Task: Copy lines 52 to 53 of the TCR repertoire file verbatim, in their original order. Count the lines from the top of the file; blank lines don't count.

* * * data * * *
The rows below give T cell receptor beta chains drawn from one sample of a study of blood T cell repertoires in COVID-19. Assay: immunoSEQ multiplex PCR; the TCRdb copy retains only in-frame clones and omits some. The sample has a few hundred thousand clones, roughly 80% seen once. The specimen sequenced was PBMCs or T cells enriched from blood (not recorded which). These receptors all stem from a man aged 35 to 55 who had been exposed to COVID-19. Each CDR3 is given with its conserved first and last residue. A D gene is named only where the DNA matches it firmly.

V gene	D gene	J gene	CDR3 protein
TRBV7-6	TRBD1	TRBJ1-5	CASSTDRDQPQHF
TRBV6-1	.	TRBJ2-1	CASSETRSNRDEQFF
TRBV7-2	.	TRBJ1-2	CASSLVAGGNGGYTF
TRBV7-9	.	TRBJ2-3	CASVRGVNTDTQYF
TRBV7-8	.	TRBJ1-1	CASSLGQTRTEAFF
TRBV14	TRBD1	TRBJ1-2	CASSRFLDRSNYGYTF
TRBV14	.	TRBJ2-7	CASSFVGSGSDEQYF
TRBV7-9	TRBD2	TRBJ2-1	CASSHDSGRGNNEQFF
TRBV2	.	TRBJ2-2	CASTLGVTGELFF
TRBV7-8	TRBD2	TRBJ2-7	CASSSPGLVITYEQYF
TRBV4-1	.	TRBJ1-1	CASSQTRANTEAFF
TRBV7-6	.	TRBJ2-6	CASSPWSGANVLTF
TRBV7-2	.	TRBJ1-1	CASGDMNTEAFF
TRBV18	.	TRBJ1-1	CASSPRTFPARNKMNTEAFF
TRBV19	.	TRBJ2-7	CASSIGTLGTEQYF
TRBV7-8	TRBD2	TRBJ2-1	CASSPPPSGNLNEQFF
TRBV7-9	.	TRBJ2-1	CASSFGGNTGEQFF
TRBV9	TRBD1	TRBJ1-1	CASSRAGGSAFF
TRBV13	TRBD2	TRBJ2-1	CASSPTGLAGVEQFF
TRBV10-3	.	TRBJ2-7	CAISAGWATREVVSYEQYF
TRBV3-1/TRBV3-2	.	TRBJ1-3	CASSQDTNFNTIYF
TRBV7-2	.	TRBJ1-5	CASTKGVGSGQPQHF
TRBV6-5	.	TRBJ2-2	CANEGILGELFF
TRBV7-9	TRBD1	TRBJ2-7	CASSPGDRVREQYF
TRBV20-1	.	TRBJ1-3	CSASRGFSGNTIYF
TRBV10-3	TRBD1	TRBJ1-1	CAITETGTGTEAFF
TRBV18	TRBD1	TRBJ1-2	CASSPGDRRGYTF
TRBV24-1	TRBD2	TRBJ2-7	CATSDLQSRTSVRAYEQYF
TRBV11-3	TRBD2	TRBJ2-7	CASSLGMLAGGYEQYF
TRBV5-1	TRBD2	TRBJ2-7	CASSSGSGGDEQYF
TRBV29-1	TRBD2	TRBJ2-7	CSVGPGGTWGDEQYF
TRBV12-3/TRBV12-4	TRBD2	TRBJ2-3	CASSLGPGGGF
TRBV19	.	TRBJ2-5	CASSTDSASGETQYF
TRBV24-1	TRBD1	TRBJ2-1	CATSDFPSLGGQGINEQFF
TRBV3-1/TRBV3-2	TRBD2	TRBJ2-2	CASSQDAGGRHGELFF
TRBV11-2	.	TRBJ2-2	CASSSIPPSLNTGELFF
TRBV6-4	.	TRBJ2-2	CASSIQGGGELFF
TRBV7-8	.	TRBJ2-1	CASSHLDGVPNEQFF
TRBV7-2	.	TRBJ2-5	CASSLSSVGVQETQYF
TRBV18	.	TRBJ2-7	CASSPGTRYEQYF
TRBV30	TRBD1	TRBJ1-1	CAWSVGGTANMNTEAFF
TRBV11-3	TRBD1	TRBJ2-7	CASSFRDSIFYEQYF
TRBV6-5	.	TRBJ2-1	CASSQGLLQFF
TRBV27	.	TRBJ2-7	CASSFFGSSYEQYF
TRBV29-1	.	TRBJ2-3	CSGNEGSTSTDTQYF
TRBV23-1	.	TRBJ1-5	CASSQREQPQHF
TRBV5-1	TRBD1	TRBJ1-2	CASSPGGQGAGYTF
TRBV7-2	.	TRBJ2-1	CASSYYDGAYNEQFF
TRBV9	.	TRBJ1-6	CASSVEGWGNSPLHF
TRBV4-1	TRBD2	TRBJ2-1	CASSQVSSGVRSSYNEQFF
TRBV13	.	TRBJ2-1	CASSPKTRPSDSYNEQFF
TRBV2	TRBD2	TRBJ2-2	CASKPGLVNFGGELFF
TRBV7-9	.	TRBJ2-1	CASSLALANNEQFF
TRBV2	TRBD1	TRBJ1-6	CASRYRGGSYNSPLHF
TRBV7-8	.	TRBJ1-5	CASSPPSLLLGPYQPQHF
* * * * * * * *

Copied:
TRBV4-1	TRBD2	TRBJ2-1	CASSQVSSGVRSSYNEQFF
TRBV13	.	TRBJ2-1	CASSPKTRPSDSYNEQFF